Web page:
Forty-one years on from their inaugural battle in the beautiful city of Paris, Liverpool and Real Madrid reconvene just north of the French capital in Saint-Denis for the 2021-22 Champions League final on Saturday.
The Reds have a seventh title in Europe’s primary competition in their sights this weekend, while continental veterans Los Blancos are aiming to get their hands on the trophy for a record-extending 14th time.
Inter Milan, Benfica and Villarreal have been sent packing by Jurgen Klopp’s side en route to the Stade de France, while Carlo Ancelotti’s men have dumped out a trio of heavyweights in Chelsea, Paris Saint-Germain and Manchester City.
EFL Cup? Check. FA Cup? Check. Premier League? Close but no cigar. It would not have been a final weekend in the English top flight without some twists here and some turns there, but the Anfield faithful must now rethink their plans for a quadruple trophy parade.
While Man City were busy being rocked to the core by Aston Villa and Steven Gerrard – hoping to help his former club achieve something that he never did during his days in the red jersey – a plucky Wolverhampton Wanderers side would frustrate Klopp’s side and their disgruntled supporters.
The double cup winners ultimately did what they needed to do with a 3-1 success, but the Citizens’ astounding turnaround against Villa ensured that the Premier League crown would remain in the grip of Pep Guardiola and leave Liverpool to rue what could have been.
Ending such a promising campaign with only two cups in the cabinet would not prove to satiate the travelling Liverpool party, and they were forced to navigate a scare against European specialist Unai Emery and his giant-killing Villarreal side in the semi-finals, but no white flags were waved at La Ceramica.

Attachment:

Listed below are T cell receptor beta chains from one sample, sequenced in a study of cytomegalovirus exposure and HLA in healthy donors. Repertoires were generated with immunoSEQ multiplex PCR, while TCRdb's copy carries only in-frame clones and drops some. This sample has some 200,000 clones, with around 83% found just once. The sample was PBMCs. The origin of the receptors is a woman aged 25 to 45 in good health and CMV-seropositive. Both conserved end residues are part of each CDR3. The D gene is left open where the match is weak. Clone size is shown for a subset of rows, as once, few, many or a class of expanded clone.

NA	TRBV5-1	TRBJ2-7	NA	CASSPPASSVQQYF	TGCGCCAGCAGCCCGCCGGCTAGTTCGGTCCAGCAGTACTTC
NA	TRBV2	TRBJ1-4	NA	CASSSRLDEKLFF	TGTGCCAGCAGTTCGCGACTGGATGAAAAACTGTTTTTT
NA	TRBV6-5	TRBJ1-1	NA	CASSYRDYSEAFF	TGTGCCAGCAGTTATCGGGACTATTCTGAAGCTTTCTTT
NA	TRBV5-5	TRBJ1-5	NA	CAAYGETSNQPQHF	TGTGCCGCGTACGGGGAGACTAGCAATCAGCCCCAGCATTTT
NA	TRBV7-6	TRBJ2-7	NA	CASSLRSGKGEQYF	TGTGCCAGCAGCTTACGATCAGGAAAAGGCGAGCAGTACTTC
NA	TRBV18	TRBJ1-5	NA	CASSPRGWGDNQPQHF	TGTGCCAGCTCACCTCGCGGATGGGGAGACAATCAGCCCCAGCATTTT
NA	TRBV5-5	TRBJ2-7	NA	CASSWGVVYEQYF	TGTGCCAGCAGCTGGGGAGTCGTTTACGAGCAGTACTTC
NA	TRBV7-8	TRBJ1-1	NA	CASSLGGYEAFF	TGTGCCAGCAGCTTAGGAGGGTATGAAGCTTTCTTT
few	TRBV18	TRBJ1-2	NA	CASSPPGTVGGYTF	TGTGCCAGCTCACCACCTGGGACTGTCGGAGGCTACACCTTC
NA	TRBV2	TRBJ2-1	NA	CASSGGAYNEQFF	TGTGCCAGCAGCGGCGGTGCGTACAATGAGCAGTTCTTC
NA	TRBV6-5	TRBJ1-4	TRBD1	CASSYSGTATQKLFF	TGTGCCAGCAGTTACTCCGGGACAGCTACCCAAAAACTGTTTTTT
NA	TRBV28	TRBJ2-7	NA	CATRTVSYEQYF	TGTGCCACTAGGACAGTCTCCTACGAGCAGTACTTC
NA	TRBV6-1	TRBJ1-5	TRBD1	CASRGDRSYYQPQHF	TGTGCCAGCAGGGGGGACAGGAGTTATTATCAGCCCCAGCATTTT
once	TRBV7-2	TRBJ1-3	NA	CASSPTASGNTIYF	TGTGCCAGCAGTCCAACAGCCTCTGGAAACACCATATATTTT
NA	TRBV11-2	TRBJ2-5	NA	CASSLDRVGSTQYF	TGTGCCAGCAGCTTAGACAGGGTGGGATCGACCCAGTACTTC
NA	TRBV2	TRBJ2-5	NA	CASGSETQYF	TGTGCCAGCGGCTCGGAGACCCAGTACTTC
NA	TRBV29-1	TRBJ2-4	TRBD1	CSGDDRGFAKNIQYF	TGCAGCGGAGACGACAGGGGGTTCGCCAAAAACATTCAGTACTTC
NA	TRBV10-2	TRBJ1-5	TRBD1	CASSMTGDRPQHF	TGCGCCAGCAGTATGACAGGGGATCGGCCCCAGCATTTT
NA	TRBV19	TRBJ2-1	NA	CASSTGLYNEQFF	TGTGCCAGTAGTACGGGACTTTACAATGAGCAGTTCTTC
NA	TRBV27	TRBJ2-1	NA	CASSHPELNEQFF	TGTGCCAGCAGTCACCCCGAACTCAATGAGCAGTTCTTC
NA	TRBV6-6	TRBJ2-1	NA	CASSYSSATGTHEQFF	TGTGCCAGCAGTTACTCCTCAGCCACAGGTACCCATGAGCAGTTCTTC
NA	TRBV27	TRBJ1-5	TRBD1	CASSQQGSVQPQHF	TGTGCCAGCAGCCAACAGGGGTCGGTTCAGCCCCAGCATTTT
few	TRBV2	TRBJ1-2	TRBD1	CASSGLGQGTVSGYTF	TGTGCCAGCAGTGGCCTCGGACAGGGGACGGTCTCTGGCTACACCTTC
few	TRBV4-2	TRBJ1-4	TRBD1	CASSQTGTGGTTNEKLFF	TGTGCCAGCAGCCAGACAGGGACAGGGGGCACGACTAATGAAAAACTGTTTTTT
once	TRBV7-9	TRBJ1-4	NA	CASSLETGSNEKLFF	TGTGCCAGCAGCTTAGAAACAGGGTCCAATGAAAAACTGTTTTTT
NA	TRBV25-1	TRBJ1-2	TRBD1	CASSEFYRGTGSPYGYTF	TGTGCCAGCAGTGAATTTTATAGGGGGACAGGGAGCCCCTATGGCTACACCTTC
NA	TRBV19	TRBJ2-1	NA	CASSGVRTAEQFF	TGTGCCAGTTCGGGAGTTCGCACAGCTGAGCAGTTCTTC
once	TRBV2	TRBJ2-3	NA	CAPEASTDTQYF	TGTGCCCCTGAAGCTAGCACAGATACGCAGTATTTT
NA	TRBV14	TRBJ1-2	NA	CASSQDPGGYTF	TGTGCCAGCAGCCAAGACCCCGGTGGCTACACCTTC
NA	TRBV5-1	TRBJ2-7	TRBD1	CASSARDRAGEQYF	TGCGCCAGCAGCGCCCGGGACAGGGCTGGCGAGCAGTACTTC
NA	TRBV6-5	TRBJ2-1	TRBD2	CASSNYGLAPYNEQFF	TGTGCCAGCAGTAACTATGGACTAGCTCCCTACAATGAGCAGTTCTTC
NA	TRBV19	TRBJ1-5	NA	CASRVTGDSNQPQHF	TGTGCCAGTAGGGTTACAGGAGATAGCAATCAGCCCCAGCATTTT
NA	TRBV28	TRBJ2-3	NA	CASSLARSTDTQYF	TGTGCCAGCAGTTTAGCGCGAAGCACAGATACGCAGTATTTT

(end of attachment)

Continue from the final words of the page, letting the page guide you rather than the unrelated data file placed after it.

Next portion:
Saturday’s encounter will mark the 10th time that Liverpool have appeared in the final of the European Cup/Champions League, and some may argue that they have enjoyed a relatively favourable run to the showpiece event, but as Klopp will surely stress, there are no easy fixtures in this competition.
While Inter Milan did shut out the Reds in a 1-0 Anfield win that ended up proving inconsequential, Liverpool have scored at least twice in the rest of their Champions League fixtures this term – no mean feat amid the unforgiving schedule that Klopp always has plenty to say about.
Furthermore, that loss to the Nerazzurri represents the Reds’ last defeat in any competition, with Klopp going on to oversee an 18-game unbeaten run in all tournaments since that defeat on March 8, including 10 wins from their last 11.
Numerous members of the current Liverpool crop collected runners-up medals in 2018 after that fateful night in Kyiv against Real Madrid, and revenge is firmly on the agenda for some of them – none more so than Mohamed Salah following his injury and tearful substitution.
Klopp has affirmed that the need for vengeance is not playing heavily on his mind, but a 33% win percentage against Real Madrid represents the German’s worst against a single opponent, and ending that hoodoo on Saturday would certainly help make up for the quadruple dream failing to turn into a reality. His opposite number, however, knows how to win a Champions League.
Overturning a two-goal deficit against serial Champions League underachievers PSG is one thing. Dumping out the reigning champions after going 3-0 down at the Bernabeu is another. Overcoming Manchester City after letting in four goals at the Etihad? Carlo Ancelotti, take a bow.